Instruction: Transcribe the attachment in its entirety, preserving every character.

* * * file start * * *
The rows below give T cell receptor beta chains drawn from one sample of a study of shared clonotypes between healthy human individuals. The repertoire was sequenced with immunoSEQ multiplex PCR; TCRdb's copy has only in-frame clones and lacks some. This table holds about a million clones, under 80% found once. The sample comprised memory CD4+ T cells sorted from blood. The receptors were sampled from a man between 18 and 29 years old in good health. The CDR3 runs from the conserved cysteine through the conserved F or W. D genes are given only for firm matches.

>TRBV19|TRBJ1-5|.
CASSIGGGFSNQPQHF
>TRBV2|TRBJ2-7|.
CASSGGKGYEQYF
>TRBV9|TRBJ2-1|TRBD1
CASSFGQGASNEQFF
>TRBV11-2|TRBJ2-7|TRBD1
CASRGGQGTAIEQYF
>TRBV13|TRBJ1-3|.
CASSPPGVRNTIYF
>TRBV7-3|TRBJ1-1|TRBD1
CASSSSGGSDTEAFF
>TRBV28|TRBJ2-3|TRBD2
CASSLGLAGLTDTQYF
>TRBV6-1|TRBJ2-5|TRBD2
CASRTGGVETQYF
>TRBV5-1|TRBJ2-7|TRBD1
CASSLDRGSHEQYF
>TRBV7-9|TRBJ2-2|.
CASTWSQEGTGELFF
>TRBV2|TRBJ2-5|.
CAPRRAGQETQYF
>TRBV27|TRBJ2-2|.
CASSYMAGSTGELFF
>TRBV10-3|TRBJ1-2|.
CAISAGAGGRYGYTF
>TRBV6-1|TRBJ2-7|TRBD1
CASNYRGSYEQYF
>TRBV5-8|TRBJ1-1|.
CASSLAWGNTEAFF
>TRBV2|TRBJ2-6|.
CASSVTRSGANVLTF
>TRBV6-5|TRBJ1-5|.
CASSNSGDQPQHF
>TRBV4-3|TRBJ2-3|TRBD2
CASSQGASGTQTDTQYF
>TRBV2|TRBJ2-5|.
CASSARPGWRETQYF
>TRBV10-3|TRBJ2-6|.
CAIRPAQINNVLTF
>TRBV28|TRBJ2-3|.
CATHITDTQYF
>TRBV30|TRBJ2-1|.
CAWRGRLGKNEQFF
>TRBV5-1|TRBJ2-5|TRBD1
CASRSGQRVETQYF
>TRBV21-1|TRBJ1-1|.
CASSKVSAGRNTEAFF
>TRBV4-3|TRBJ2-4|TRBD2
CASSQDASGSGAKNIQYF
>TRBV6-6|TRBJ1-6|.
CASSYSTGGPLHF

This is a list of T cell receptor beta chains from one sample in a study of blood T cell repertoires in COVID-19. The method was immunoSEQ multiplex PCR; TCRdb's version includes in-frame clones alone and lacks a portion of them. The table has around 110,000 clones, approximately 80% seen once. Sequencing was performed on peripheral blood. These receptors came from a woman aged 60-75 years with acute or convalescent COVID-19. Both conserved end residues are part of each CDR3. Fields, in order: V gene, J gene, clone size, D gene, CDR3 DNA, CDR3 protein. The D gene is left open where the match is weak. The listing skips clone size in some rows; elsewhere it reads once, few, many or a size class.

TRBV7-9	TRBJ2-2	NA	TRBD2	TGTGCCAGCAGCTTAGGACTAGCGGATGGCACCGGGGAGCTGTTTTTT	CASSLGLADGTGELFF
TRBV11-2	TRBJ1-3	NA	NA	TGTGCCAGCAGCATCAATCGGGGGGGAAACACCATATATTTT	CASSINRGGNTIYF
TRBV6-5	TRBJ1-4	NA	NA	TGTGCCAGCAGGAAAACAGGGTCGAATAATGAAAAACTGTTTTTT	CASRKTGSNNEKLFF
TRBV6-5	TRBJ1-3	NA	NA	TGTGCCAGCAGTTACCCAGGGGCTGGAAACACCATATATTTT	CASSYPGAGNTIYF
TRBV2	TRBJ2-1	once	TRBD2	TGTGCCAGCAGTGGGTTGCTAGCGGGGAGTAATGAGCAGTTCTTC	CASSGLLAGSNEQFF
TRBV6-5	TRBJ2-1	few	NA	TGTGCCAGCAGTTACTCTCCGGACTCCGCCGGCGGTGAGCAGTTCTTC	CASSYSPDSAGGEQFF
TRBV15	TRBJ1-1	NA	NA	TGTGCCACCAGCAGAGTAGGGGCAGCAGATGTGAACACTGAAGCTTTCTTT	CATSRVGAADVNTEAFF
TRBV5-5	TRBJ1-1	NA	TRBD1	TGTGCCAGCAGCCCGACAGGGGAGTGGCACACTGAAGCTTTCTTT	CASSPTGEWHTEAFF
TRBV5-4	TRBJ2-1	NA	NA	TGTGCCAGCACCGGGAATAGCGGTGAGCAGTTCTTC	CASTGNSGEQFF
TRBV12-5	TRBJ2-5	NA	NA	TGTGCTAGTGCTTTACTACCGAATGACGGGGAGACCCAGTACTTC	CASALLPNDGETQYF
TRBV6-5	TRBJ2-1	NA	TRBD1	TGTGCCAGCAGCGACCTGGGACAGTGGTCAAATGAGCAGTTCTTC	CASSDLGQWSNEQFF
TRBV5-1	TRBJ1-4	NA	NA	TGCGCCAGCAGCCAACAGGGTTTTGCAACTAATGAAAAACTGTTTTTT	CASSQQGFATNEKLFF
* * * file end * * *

The rows below give T cell receptor beta chains drawn from one sample of a study of shared clonotypes between healthy human individuals. The repertoire was sequenced with immunoSEQ multiplex PCR; TCRdb's copy has only in-frame clones and lacks some. This table holds about a million clones, under 80% found once. The sample comprised memory CD4+ T cells sorted from blood. The receptors were sampled from a man between 18 and 29 years old in good health. The CDR3 runs from the conserved cysteine through the conserved F or W. D genes are given only for firm matches.

>TRBV19|TRBJ1-5|.
CASSIGGGFSNQPQHF
>TRBV2|TRBJ2-7|.
CASSGGKGYEQYF
>TRBV9|TRBJ2-1|TRBD1
CASSFGQGASNEQFF
>TRBV11-2|TRBJ2-7|TRBD1
CASRGGQGTAIEQYF
>TRBV13|TRBJ1-3|.
CASSPPGVRNTIYF
>TRBV7-3|TRBJ1-1|TRBD1
CASSSSGGSDTEAFF
>TRBV28|TRBJ2-3|TRBD2
CASSLGLAGLTDTQYF
>TRBV6-1|TRBJ2-5|TRBD2
CASRTGGVETQYF
>TRBV5-1|TRBJ2-7|TRBD1
CASSLDRGSHEQYF
>TRBV7-9|TRBJ2-2|.
CASTWSQEGTGELFF
>TRBV2|TRBJ2-5|.
CAPRRAGQETQYF
>TRBV27|TRBJ2-2|.
CASSYMAGSTGELFF
>TRBV10-3|TRBJ1-2|.
CAISAGAGGRYGYTF
>TRBV6-1|TRBJ2-7|TRBD1
CASNYRGSYEQYF
>TRBV5-8|TRBJ1-1|.
CASSLAWGNTEAFF
>TRBV2|TRBJ2-6|.
CASSVTRSGANVLTF
>TRBV6-5|TRBJ1-5|.
CASSNSGDQPQHF
>TRBV4-3|TRBJ2-3|TRBD2
CASSQGASGTQTDTQYF
>TRBV2|TRBJ2-5|.
CASSARPGWRETQYF
>TRBV10-3|TRBJ2-6|.
CAIRPAQINNVLTF
>TRBV28|TRBJ2-3|.
CATHITDTQYF
>TRBV30|TRBJ2-1|.
CAWRGRLGKNEQFF
>TRBV5-1|TRBJ2-5|TRBD1
CASRSGQRVETQYF
>TRBV21-1|TRBJ1-1|.
CASSKVSAGRNTEAFF
>TRBV4-3|TRBJ2-4|TRBD2
CASSQDASGSGAKNIQYF
>TRBV6-6|TRBJ1-6|.
CASSYSTGGPLHF

This is a list of T cell receptor beta chains from one sample in a study of blood T cell repertoires in COVID-19. The method was immunoSEQ multiplex PCR; TCRdb's version includes in-frame clones alone and lacks a portion of them. The table has around 110,000 clones, approximately 80% seen once. Sequencing was performed on peripheral blood. These receptors came from a woman aged 60-75 years with acute or convalescent COVID-19. Both conserved end residues are part of each CDR3. Fields, in order: V gene, J gene, clone size, D gene, CDR3 DNA, CDR3 protein. The D gene is left open where the match is weak. The listing skips clone size in some rows; elsewhere it reads once, few, many or a size class.

TRBV7-9	TRBJ2-2	NA	TRBD2	TGTGCCAGCAGCTTAGGACTAGCGGATGGCACCGGGGAGCTGTTTTTT	CASSLGLADGTGELFF
TRBV11-2	TRBJ1-3	NA	NA	TGTGCCAGCAGCATCAATCGGGGGGGAAACACCATATATTTT	CASSINRGGNTIYF
TRBV6-5	TRBJ1-4	NA	NA	TGTGCCAGCAGGAAAACAGGGTCGAATAATGAAAAACTGTTTTTT	CASRKTGSNNEKLFF
TRBV6-5	TRBJ1-3	NA	NA	TGTGCCAGCAGTTACCCAGGGGCTGGAAACACCATATATTTT	CASSYPGAGNTIYF
TRBV2	TRBJ2-1	once	TRBD2	TGTGCCAGCAGTGGGTTGCTAGCGGGGAGTAATGAGCAGTTCTTC	CASSGLLAGSNEQFF
TRBV6-5	TRBJ2-1	few	NA	TGTGCCAGCAGTTACTCTCCGGACTCCGCCGGCGGTGAGCAGTTCTTC	CASSYSPDSAGGEQFF
TRBV15	TRBJ1-1	NA	NA	TGTGCCACCAGCAGAGTAGGGGCAGCAGATGTGAACACTGAAGCTTTCTTT	CATSRVGAADVNTEAFF
TRBV5-5	TRBJ1-1	NA	TRBD1	TGTGCCAGCAGCCCGACAGGGGAGTGGCACACTGAAGCTTTCTTT	CASSPTGEWHTEAFF
TRBV5-4	TRBJ2-1	NA	NA	TGTGCCAGCACCGGGAATAGCGGTGAGCAGTTCTTC	CASTGNSGEQFF
TRBV12-5	TRBJ2-5	NA	NA	TGTGCTAGTGCTTTACTACCGAATGACGGGGAGACCCAGTACTTC	CASALLPNDGETQYF
TRBV6-5	TRBJ2-1	NA	TRBD1	TGTGCCAGCAGCGACCTGGGACAGTGGTCAAATGAGCAGTTCTTC	CASSDLGQWSNEQFF
TRBV5-1	TRBJ1-4	NA	NA	TGCGCCAGCAGCCAACAGGGTTTTGCAACTAATGAAAAACTGTTTTTT	CASSQQGFATNEKLFF